Note: Where available, the PDF/Word icon below is provided to view the complete and fully formatted document
 Download Current HansardDownload Current Hansard    View Or Save XMLView/Save XML

Previous Fragment    Next Fragment
Tuesday, 31 May 2011
Page: 5279


Mr NEUMANN (Blair) (15:05): My question is to the Treasurer. Will the Treasurer update the House on today's balance of payment numbers and what they mean for the economic outlook?

Mr SWAN (LilleyDeputy Prime Minister and Treasurer) (15:05): I thank the member for Blair for this very important question. Today's balance of payments figures do show the very dramatic impact on both the economy and our exports of recent natural disasters, particularly in Queensland. It is appropriate that that question is asked by the member for Blair, and there are plenty of members on this side of the House whose communities were dramatically impacted—not just the economic impact but the social impact. And there are many on the other side of the House who also felt the full brunt of not just the floods in Queensland but also the impact of Cyclone Yasi in Far North Queensland, the rains in Western Australia—in the north-west—and the bushfires in Victoria. This was a traumatic time and a dramatic time in our economy.

The March quarter balance of payments show a sharp fall in export volumes in the first three months of this year. Export volumes fell by 8.7 per cent in the March quarter. This is the biggest quarterly fall in export volumes in 37 years. This contributed to a widening in the current account deficit of $2.3 billion to $10.4 billion, representing three per cent of the December quarter GDP. It is no surprise after those disasters that the biggest factor behind today's results was a very significant reduction in coal exports. Coal export volumes fell by $4.6 billion in the March quarter, which were down 26.8 per cent on the previous quarter. A large part of this lost coal production did occur in Queensland, with the Minerals Council estimating that 85 per cent of Queensland's coalmines suffered production losses in the quarter, mainly due to flooding. But of course there were also significant disruptions particularly to rail. And, as I said before, we had cyclones and heavy rainfall in north-western Australia earlier this year. Iron ore export volumes were down $1.3 billion or 7.7 per cent less than the previous quarter. So, of course, the impact of the summer floods and the cyclones and the events in Western Australia will take a heavy toll on GDP growth in the March quarter. Overall, net exports are expected to subtract around 2.4 percentage points from growth in the quarter. This is estimated to be the largest quarterly subtraction from GDP growth since records began in 1959. So there has been a dramatic impact on our economy from these natural disasters, and it is somewhat larger than the Treasury initially estimated.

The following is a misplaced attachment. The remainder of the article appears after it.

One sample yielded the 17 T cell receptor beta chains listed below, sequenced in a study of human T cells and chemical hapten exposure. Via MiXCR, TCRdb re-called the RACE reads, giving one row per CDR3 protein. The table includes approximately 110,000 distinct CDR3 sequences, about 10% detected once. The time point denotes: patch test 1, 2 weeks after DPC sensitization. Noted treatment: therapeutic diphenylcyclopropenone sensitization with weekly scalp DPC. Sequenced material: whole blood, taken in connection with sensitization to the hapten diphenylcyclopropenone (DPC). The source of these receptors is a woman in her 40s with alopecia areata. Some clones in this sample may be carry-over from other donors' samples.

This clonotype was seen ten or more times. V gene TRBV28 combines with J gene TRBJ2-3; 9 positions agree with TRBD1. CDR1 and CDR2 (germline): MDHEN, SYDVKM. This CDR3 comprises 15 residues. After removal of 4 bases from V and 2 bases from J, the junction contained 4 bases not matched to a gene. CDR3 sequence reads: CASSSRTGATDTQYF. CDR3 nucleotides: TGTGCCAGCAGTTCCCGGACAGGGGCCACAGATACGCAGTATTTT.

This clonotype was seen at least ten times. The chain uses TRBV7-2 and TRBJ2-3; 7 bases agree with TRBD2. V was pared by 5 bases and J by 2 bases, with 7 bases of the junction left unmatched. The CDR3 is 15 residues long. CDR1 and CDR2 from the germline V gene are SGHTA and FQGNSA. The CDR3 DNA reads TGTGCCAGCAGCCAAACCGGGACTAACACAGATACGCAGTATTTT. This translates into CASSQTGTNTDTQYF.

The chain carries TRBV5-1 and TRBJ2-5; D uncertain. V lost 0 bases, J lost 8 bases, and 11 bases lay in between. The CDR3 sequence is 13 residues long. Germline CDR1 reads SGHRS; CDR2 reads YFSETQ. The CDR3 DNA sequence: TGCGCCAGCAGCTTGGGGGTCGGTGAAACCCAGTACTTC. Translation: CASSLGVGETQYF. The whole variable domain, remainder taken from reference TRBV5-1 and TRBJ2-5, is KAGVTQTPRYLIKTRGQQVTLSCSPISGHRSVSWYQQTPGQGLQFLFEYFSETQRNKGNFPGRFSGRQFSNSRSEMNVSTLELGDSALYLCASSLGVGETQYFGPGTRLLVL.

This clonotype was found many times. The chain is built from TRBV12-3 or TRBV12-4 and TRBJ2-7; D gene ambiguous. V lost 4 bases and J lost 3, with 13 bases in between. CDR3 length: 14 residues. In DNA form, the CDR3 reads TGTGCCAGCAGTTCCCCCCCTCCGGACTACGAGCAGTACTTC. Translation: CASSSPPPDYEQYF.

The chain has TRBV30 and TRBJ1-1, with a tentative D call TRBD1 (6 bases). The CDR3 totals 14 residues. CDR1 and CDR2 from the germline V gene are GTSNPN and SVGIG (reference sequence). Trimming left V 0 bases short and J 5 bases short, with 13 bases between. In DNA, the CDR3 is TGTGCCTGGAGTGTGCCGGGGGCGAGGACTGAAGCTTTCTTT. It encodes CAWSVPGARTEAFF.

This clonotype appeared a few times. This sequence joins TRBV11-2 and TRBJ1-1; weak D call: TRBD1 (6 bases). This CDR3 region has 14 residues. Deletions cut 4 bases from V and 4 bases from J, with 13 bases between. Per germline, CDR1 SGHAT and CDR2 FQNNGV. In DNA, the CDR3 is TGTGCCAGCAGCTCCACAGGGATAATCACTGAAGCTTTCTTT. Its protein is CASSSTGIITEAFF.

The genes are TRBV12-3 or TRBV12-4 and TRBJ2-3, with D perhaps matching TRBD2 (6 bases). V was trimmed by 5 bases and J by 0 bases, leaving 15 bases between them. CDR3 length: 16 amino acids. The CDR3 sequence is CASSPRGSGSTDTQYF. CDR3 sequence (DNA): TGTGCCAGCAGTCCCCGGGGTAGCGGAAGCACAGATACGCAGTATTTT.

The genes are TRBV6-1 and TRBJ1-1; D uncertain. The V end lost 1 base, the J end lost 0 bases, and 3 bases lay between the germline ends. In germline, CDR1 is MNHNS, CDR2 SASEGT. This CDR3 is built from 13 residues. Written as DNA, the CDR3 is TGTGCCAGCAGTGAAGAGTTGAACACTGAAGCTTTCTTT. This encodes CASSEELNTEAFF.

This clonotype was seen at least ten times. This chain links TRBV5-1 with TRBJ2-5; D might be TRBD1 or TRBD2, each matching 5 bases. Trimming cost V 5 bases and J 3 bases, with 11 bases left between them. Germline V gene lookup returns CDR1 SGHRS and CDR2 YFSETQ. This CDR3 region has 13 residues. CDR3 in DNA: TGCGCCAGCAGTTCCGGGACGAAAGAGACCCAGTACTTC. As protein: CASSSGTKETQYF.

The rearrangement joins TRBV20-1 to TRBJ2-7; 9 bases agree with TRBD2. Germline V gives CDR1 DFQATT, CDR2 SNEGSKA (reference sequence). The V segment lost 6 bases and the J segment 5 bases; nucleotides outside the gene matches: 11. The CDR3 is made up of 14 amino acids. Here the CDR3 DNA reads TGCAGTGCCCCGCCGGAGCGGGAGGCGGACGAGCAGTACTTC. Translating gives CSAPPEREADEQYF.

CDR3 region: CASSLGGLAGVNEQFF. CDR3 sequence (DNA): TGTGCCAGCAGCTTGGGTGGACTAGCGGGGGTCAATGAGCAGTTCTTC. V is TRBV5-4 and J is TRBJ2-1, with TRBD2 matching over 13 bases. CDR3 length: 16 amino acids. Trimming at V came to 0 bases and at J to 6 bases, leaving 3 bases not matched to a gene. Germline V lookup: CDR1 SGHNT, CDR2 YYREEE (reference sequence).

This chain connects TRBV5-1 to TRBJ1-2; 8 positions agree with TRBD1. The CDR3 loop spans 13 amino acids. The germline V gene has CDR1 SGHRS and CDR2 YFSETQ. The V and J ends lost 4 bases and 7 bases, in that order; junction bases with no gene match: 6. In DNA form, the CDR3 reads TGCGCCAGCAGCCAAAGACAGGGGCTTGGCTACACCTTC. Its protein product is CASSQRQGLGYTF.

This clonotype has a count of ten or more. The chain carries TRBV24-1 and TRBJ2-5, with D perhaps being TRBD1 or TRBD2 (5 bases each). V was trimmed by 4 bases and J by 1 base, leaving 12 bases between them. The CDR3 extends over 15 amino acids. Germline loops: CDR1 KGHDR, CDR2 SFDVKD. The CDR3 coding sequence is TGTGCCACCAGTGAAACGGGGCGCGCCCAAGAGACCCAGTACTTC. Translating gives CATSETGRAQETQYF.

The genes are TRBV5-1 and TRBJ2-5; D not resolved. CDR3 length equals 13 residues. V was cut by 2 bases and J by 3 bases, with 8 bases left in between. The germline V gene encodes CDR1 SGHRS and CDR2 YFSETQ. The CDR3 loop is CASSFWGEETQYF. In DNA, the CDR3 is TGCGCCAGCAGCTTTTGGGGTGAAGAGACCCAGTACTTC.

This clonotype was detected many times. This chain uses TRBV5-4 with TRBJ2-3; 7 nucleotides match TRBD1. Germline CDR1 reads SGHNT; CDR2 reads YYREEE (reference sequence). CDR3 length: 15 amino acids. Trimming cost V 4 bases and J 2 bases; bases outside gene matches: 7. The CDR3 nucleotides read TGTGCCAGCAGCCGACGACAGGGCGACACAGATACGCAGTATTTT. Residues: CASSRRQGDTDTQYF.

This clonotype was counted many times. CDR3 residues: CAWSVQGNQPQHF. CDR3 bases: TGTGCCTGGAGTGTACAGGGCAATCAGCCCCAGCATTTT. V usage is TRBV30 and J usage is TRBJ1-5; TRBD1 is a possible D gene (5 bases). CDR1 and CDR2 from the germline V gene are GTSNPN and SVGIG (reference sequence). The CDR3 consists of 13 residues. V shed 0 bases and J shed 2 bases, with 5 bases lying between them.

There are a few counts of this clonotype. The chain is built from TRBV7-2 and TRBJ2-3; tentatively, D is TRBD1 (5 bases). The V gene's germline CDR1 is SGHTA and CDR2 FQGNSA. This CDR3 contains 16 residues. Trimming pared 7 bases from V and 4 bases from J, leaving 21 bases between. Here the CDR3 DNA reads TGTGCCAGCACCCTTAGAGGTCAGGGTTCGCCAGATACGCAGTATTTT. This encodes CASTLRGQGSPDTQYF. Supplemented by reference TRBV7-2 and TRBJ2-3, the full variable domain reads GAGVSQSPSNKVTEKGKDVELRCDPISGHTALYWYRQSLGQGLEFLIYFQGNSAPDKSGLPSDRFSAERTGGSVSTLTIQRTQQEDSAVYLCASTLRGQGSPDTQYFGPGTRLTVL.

But whatever the outcome for the national accounts, the one thing we are absolutely certain of is that the fundamentals of our economy are strong. We still have low unemployment, at 4.9 per cent—lower than just about every other advanced economy. There is strong job creation, with over 700,000 jobs having been created since we came to office. And, of course, there is a record terms of trade and an unprecedented pipeline of investment. That is why it is important to bring the budget back to surplus in 2012-13. That is why it is important to invest in our workforce, to build a bigger and better trained workforce. This government is absolutely determined to get the fundamentals right for our economy so that we can turn our success into a stronger economy for all Australians.